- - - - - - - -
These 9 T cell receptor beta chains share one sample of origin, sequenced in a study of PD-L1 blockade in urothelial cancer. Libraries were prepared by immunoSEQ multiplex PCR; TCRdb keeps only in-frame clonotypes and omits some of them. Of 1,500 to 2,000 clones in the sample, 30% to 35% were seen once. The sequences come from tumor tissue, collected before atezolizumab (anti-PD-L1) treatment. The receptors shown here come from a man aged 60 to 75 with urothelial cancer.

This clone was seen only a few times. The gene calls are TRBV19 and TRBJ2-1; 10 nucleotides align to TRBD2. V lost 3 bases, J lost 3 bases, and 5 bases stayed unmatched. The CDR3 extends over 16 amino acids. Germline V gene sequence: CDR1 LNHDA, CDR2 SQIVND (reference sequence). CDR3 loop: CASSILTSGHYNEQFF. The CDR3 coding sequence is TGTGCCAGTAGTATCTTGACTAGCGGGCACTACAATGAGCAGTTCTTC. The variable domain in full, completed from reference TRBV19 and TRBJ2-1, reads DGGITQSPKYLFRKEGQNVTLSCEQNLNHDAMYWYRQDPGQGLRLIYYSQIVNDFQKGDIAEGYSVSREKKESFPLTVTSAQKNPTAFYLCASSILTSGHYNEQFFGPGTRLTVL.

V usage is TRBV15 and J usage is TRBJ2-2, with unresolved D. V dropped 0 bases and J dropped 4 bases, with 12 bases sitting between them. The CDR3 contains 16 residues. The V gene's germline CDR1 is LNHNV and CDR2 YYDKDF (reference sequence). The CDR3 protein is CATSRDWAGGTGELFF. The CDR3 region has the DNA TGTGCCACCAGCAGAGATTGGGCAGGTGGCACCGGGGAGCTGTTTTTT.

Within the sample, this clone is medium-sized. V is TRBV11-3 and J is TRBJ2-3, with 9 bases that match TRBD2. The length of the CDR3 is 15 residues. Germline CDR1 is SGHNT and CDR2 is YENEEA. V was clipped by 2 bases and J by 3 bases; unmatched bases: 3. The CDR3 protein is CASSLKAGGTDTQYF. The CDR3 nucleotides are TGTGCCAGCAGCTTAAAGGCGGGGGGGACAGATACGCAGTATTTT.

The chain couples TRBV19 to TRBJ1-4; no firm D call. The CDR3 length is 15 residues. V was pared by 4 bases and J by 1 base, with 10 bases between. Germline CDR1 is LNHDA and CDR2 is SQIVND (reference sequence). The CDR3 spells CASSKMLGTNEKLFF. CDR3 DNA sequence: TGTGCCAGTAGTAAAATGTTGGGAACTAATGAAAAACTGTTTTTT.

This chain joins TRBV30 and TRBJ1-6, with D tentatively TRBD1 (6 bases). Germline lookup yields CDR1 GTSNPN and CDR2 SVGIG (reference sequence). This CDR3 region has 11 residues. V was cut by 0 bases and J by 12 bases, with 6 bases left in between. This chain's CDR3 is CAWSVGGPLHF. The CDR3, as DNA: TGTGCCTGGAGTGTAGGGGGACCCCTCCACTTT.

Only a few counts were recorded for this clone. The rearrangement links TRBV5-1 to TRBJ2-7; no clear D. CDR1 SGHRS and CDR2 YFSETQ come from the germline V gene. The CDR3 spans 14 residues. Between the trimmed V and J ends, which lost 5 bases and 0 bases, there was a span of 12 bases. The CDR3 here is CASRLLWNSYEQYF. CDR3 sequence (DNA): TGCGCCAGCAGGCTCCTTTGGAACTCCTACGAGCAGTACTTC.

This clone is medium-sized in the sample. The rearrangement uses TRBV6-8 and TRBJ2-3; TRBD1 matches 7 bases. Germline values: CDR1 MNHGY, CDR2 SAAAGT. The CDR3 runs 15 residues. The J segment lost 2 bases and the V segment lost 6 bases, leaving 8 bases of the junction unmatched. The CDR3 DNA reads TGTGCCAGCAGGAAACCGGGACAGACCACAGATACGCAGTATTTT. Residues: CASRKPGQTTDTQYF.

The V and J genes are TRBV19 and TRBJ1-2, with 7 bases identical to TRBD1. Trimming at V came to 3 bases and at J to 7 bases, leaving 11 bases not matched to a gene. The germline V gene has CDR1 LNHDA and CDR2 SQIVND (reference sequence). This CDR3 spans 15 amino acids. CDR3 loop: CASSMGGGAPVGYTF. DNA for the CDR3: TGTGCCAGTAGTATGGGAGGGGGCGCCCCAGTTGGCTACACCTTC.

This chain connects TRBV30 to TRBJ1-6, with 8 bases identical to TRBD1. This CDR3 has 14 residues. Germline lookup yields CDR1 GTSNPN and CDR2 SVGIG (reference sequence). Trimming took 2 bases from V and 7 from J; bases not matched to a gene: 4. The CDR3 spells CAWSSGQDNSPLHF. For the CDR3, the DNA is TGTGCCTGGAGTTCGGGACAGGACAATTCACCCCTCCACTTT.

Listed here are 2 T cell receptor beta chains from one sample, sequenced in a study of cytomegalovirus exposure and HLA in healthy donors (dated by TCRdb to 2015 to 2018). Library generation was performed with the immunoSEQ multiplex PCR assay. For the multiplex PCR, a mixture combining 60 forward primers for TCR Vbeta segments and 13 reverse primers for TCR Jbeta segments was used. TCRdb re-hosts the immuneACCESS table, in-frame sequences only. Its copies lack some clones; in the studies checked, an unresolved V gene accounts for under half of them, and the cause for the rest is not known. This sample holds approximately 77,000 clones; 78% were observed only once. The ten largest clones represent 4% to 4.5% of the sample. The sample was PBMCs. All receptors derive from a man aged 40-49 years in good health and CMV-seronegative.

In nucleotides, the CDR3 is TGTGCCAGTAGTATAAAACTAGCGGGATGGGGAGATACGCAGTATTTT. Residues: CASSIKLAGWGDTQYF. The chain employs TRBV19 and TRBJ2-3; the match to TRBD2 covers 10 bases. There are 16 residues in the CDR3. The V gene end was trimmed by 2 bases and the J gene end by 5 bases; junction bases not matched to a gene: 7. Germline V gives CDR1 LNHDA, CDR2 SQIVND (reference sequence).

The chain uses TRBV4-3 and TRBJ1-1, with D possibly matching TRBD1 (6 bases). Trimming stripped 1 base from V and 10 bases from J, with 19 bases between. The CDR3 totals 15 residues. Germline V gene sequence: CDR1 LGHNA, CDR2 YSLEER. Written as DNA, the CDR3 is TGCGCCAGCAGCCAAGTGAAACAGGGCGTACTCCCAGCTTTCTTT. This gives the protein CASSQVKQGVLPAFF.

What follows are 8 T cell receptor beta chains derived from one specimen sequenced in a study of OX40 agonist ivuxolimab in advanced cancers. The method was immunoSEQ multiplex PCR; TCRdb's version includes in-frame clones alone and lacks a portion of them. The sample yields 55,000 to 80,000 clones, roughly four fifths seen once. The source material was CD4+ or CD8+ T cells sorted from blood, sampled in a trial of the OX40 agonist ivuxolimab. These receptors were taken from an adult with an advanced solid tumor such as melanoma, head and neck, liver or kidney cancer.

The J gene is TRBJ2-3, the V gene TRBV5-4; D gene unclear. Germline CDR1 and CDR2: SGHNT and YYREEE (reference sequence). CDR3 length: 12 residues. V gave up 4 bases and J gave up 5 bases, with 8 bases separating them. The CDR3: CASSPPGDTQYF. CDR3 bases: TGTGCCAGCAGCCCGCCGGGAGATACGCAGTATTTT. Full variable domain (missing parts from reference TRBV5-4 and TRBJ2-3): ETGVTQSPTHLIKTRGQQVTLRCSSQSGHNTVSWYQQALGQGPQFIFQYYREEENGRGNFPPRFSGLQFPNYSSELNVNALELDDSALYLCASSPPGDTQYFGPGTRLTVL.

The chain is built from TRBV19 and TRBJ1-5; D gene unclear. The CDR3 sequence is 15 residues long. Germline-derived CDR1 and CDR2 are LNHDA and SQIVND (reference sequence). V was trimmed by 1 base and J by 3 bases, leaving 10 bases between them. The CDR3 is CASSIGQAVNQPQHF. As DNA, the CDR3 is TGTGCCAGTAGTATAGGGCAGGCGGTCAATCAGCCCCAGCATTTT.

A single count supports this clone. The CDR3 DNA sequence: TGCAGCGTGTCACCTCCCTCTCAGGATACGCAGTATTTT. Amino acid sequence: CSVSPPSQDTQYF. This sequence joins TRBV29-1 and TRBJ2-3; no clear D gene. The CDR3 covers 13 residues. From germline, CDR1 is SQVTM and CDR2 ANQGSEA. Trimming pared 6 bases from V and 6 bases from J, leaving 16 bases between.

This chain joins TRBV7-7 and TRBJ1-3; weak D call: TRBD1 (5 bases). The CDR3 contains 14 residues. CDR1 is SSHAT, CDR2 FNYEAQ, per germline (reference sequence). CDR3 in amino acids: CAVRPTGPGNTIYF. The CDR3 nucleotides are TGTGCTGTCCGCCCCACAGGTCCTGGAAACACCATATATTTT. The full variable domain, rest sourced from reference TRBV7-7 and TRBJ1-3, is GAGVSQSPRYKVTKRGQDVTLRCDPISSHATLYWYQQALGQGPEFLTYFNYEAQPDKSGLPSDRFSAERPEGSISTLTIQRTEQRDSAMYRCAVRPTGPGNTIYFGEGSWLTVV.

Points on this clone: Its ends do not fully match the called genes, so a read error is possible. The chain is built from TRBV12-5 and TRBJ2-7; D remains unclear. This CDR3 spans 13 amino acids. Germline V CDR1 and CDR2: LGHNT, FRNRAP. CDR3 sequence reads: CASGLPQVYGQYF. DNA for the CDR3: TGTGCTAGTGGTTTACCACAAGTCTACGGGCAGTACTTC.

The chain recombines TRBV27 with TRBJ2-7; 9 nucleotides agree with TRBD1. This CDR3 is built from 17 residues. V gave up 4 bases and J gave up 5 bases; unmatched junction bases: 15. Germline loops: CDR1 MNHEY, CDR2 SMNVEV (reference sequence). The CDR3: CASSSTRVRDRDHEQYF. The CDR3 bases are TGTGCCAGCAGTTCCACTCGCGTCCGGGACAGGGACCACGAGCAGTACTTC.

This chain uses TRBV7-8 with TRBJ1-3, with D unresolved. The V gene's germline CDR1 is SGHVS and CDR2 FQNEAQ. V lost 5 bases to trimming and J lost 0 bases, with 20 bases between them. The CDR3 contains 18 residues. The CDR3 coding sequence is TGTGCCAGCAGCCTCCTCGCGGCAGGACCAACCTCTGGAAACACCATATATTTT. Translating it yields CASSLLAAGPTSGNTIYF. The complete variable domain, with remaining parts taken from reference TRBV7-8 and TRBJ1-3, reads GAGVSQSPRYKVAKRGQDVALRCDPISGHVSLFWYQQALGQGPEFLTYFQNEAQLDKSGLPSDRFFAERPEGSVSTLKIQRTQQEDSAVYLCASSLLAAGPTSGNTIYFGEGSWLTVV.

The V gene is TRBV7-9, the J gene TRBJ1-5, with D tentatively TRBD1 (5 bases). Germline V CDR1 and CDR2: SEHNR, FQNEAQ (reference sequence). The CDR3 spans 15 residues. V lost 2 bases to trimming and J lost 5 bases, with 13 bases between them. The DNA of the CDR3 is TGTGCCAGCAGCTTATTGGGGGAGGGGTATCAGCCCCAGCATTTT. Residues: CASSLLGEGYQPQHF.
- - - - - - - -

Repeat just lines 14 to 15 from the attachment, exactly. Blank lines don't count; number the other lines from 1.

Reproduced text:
What follows are 8 T cell receptor beta chains derived from one specimen sequenced in a study of OX40 agonist ivuxolimab in advanced cancers. The method was immunoSEQ multiplex PCR; TCRdb's version includes in-frame clones alone and lacks a portion of them. The sample yields 55,000 to 80,000 clones, roughly four fifths seen once. The source material was CD4+ or CD8+ T cells sorted from blood, sampled in a trial of the OX40 agonist ivuxolimab. These receptors were taken from an adult with an advanced solid tumor such as melanoma, head and neck, liver or kidney cancer.

The J gene is TRBJ2-3, the V gene TRBV5-4; D gene unclear. Germline CDR1 and CDR2: SGHNT and YYREEE (reference sequence). CDR3 length: 12 residues. V gave up 4 bases and J gave up 5 bases, with 8 bases separating them. The CDR3: CASSPPGDTQYF. CDR3 bases: TGTGCCAGCAGCCCGCCGGGAGATACGCAGTATTTT. Full variable domain (missing parts from reference TRBV5-4 and TRBJ2-3): ETGVTQSPTHLIKTRGQQVTLRCSSQSGHNTVSWYQQALGQGPQFIFQYYREEENGRGNFPPRFSGLQFPNYSSELNVNALELDDSALYLCASSPPGDTQYFGPGTRLTVL.